How Iran’s Jewish Community Purchased the Tomb of Esther and Mordechai

Documents discovered in the CAHJP archives reveal a surprising initiative undertaken by the Jews of Iran and the country's government to mark 2,500 years since the Edict of Cyrus

The tomb of Esther and Mordechai, a drawing by Eugène Flandin, 1851

It is not entirely clear whose idea it was, but in 1968, a vigorous correspondence developed between Jewish representatives in the Iranian parliament and officials from the regime of Shah Mohammad Reza Pahlavi, Iran’s ruler at the time. The focus of this exchange was an attempt to purchase the Tomb of Esther and Mordechai at Hamedan. The pretext? Celebrations marking the 2,500th anniversary of the Edict of Cyrus, which were to be held in 1971.

The Edict of Cyrus dates to the year 538 BCE. In his historic declaration, Cyrus the Great, the founder of the first Persian Empire, allowed all peoples living in the territories under his control to return to the worship of their respective gods and deities, following the religious prohibitions which had existed under the newly-defeated Babylonian Empire. In the Hebrew Bible, (Ezra 1:1-4) we find a special version of the decree, addressing the People of Israel in the diaspora, and permitting them to return to Judea and rebuild the ruined Temple.

The first known account which links the mausoleum at Hamedan to the figures of Esther and Mordechai, the heroine and hero of the festival of Purim, comes from Benjamin of Tudela, a wandering Jewish traveler of the 12th century:

“From that mount to Hamedan is a journey of ten days; this was the metropolis of Media and contains about fifty thousand Jews. In front of one of the synagogues is the sepulchre of Mord’khai and Esther.”

The tomb of Esther and Mordechai at Hamedan

According to one of the traditions associated with the tomb, after the death of King Ahasuerus, the followers of Haman sought revenge against Esther and Mordechai. The two managed to escape to Hamedan, where they settled down and eventually passed away at a ripe old age among the local Jewish community. But what does all this have to do with Cyrus the Great? At first glance, very little at all. However, it is clear from certain letters discovered at the Central Archives for the History of the Jewish People (CAHJP), in the archive of the World ORT Union organization, as well as from historical sources relating to the life of Iran’s last Shah, that Mohammad Reza Pahlavi saw himself as the modern heir of Cyrus the Great, and sought to project this image of himself to the Jews of his country. The 2,500th anniversary of the Edict of Cyrus was exactly the kind of event he was waiting for.

Mohammad Reza Pahlavi, the last Shah of Iran

In a letter sent by the director-general of the Department of Archaeology and Public Education, Mr. Abdolali Pourmand, to Mr. Lotfollah Hay, the representative of Iran’s Jews in parliament, Pourmand clarified that the office of National Education would assist the Iranian Jewish community in purchasing the tomb and the land surrounding it from the Bazargani Bank, its owner at the time. The purchase would be funded by the selling of tickets to the site.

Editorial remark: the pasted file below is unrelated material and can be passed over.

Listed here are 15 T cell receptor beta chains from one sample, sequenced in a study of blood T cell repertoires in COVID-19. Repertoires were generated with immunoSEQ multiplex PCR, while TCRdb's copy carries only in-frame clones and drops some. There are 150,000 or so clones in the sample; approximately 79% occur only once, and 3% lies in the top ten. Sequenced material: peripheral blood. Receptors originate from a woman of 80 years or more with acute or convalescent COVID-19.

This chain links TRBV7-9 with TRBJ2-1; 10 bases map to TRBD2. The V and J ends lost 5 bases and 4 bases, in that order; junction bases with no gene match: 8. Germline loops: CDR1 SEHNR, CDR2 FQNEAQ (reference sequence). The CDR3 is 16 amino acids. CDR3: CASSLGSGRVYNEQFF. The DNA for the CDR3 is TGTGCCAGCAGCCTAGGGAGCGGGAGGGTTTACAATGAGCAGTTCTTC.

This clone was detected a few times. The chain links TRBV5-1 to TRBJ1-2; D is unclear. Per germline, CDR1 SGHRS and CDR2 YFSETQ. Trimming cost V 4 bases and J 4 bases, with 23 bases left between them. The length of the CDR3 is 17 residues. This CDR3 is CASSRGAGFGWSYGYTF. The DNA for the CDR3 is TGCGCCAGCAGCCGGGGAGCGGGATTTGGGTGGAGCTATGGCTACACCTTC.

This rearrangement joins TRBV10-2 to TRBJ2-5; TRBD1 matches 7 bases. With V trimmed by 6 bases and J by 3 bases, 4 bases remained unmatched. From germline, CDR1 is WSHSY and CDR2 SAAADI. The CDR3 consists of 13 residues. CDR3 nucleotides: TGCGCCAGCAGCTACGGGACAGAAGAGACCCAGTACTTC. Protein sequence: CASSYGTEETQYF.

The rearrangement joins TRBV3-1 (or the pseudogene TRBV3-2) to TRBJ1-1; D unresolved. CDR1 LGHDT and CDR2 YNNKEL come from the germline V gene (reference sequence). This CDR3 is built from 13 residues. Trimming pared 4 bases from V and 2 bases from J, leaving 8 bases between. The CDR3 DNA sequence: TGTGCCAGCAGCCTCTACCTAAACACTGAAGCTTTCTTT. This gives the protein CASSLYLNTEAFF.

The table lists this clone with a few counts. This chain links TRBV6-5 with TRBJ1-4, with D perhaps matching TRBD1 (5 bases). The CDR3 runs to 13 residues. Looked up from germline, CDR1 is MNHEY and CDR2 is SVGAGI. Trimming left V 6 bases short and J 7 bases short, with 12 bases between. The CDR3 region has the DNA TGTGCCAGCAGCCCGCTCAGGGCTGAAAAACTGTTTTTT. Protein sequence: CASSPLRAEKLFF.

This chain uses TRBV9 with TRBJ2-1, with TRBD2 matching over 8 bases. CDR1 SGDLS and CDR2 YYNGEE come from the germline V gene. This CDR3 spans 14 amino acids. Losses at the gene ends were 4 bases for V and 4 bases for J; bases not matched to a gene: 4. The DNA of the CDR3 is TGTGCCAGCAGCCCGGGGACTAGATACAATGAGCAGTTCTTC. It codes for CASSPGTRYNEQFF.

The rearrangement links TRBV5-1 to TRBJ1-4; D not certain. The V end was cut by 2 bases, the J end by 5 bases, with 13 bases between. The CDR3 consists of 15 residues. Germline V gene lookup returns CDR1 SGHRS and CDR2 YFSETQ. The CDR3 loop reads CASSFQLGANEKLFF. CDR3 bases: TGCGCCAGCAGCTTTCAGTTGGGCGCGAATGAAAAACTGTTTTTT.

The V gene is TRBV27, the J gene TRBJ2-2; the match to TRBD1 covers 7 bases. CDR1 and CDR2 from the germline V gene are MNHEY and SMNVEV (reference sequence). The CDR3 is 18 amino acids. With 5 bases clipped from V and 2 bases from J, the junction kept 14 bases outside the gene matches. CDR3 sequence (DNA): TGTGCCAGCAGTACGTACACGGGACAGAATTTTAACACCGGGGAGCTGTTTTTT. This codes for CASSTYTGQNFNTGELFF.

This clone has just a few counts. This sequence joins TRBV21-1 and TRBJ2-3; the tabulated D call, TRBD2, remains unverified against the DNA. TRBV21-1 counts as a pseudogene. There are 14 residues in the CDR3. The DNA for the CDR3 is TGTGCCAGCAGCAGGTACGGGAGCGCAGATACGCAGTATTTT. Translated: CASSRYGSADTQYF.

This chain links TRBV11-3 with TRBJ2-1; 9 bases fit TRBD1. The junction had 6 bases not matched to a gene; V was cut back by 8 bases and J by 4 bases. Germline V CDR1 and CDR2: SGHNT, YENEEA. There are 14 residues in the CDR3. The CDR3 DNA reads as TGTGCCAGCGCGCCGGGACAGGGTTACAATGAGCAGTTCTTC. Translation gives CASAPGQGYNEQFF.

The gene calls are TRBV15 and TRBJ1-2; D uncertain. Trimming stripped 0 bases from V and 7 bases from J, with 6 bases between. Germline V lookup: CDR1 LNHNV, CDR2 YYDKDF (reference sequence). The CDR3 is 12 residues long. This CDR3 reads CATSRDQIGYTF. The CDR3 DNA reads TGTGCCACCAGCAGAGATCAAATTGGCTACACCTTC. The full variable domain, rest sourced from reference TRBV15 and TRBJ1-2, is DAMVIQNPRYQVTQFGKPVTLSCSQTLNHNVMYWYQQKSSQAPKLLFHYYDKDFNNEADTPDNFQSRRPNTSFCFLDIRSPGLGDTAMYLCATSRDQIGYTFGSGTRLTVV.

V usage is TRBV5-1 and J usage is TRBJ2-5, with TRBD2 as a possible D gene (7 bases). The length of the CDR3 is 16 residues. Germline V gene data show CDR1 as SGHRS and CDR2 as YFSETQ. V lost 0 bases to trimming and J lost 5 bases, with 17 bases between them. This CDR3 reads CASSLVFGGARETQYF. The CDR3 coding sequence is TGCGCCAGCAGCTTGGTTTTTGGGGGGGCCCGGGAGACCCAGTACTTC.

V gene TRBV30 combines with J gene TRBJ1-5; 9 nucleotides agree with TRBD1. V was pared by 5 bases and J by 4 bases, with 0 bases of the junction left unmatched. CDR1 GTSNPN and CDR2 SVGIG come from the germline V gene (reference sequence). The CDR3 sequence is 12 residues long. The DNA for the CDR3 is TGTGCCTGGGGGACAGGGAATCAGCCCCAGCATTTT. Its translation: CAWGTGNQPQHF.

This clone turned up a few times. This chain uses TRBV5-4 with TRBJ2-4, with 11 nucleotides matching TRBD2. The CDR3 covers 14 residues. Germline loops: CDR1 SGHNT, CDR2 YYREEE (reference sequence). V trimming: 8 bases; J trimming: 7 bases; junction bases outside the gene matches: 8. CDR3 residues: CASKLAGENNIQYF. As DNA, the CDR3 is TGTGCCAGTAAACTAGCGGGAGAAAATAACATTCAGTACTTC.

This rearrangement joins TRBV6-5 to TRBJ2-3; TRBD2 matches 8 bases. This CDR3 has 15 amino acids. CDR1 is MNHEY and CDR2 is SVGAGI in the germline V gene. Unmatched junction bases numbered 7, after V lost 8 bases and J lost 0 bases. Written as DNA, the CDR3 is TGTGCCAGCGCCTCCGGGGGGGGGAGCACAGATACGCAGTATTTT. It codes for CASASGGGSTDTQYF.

Correspondence between the Jewish parliament member and the representative of the regime, December 1968; the Central Archives for the History of the Jewish People at the National Library of Israel

In the correspondence, the sense of urgency expressed by the regime’s representative is clear. Pourmand pressed the Jewish community to reply to the initiative – with an affirmative response being the obvious preference – as the department’s queries had so far gone unanswered.

In addition to the tomb-purchasing initiative, the Jewish community also planned to build a vocational school named after Cyrus the Great, as well as a hospital. There were even plans for a Hebrew-Persian dictionary and an exhibition dedicated to Cyrus’ achievements which would focus on the topic of Torah-based human rights, in various languages. It is unclear how much of all this actually came into being. The archives, however, do include evidence that the purchase of the grounds of the tomb was indeed completed, with final approval arriving on January 18th, 1970. It appears that the land was transferred into the hands of the community – though it is difficult to say for certain as the documentation ceases at this stage.

A letter certifying that the grounds of the tomb were purchased; this is also the latest document found in the correspondence, from January 18th, 1970; the Central Archives for the History of the Jewish People at the National Library of Israel